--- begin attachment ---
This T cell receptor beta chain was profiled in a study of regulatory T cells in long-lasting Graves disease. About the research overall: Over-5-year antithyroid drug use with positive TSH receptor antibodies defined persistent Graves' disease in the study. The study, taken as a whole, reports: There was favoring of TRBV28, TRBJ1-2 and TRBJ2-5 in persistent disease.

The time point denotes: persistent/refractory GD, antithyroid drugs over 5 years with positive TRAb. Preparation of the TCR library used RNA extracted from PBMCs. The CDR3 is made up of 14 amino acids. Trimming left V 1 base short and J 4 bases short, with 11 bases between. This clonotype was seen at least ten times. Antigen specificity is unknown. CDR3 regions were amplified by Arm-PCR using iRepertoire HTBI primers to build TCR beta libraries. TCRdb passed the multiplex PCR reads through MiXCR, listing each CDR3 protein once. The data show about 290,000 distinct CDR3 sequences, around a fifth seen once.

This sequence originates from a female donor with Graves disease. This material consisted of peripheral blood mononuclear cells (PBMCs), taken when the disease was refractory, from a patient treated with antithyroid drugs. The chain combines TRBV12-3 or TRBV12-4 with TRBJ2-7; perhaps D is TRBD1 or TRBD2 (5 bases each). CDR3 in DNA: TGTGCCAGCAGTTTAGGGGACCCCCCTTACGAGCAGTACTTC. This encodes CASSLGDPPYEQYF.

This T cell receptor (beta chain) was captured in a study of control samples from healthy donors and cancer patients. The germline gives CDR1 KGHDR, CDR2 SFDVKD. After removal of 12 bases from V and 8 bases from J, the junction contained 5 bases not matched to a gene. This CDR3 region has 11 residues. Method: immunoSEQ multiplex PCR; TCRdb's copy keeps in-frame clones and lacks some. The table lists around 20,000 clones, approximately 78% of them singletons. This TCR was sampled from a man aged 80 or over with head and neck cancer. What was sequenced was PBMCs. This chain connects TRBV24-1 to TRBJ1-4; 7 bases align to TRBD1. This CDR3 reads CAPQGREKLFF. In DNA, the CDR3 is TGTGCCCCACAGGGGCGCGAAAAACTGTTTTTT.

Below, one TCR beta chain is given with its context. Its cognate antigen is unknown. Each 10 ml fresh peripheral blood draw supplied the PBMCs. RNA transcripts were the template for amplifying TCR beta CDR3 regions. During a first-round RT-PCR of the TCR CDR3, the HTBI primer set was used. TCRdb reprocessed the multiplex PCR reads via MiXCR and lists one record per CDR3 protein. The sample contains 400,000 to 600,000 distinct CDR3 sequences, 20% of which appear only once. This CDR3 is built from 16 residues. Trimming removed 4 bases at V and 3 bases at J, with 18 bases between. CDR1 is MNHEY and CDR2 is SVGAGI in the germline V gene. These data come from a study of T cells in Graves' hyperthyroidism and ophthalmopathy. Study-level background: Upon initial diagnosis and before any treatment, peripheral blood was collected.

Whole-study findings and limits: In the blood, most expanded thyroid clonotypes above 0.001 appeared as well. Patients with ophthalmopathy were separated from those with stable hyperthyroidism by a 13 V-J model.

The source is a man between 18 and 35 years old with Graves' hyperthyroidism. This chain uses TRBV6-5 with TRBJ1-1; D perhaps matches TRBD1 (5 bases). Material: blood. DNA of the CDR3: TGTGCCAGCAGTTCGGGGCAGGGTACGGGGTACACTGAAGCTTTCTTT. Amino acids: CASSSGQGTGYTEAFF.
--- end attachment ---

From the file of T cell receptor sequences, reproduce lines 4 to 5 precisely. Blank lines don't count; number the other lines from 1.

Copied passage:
This T cell receptor (beta chain) was captured in a study of control samples from healthy donors and cancer patients. The germline gives CDR1 KGHDR, CDR2 SFDVKD. After removal of 12 bases from V and 8 bases from J, the junction contained 5 bases not matched to a gene. This CDR3 region has 11 residues. Method: immunoSEQ multiplex PCR; TCRdb's copy keeps in-frame clones and lacks some. The table lists around 20,000 clones, approximately 78% of them singletons. This TCR was sampled from a man aged 80 or over with head and neck cancer. What was sequenced was PBMCs. This chain connects TRBV24-1 to TRBJ1-4; 7 bases align to TRBD1. This CDR3 reads CAPQGREKLFF. In DNA, the CDR3 is TGTGCCCCACAGGGGCGCGAAAAACTGTTTTTT.

Below, one TCR beta chain is given with its context. Its cognate antigen is unknown. Each 10 ml fresh peripheral blood draw supplied the PBMCs. RNA transcripts were the template for amplifying TCR beta CDR3 regions. During a first-round RT-PCR of the TCR CDR3, the HTBI primer set was used. TCRdb reprocessed the multiplex PCR reads via MiXCR and lists one record per CDR3 protein. The sample contains 400,000 to 600,000 distinct CDR3 sequences, 20% of which appear only once. This CDR3 is built from 16 residues. Trimming removed 4 bases at V and 3 bases at J, with 18 bases between. CDR1 is MNHEY and CDR2 is SVGAGI in the germline V gene. These data come from a study of T cells in Graves' hyperthyroidism and ophthalmopathy. Study-level background: Upon initial diagnosis and before any treatment, peripheral blood was collected.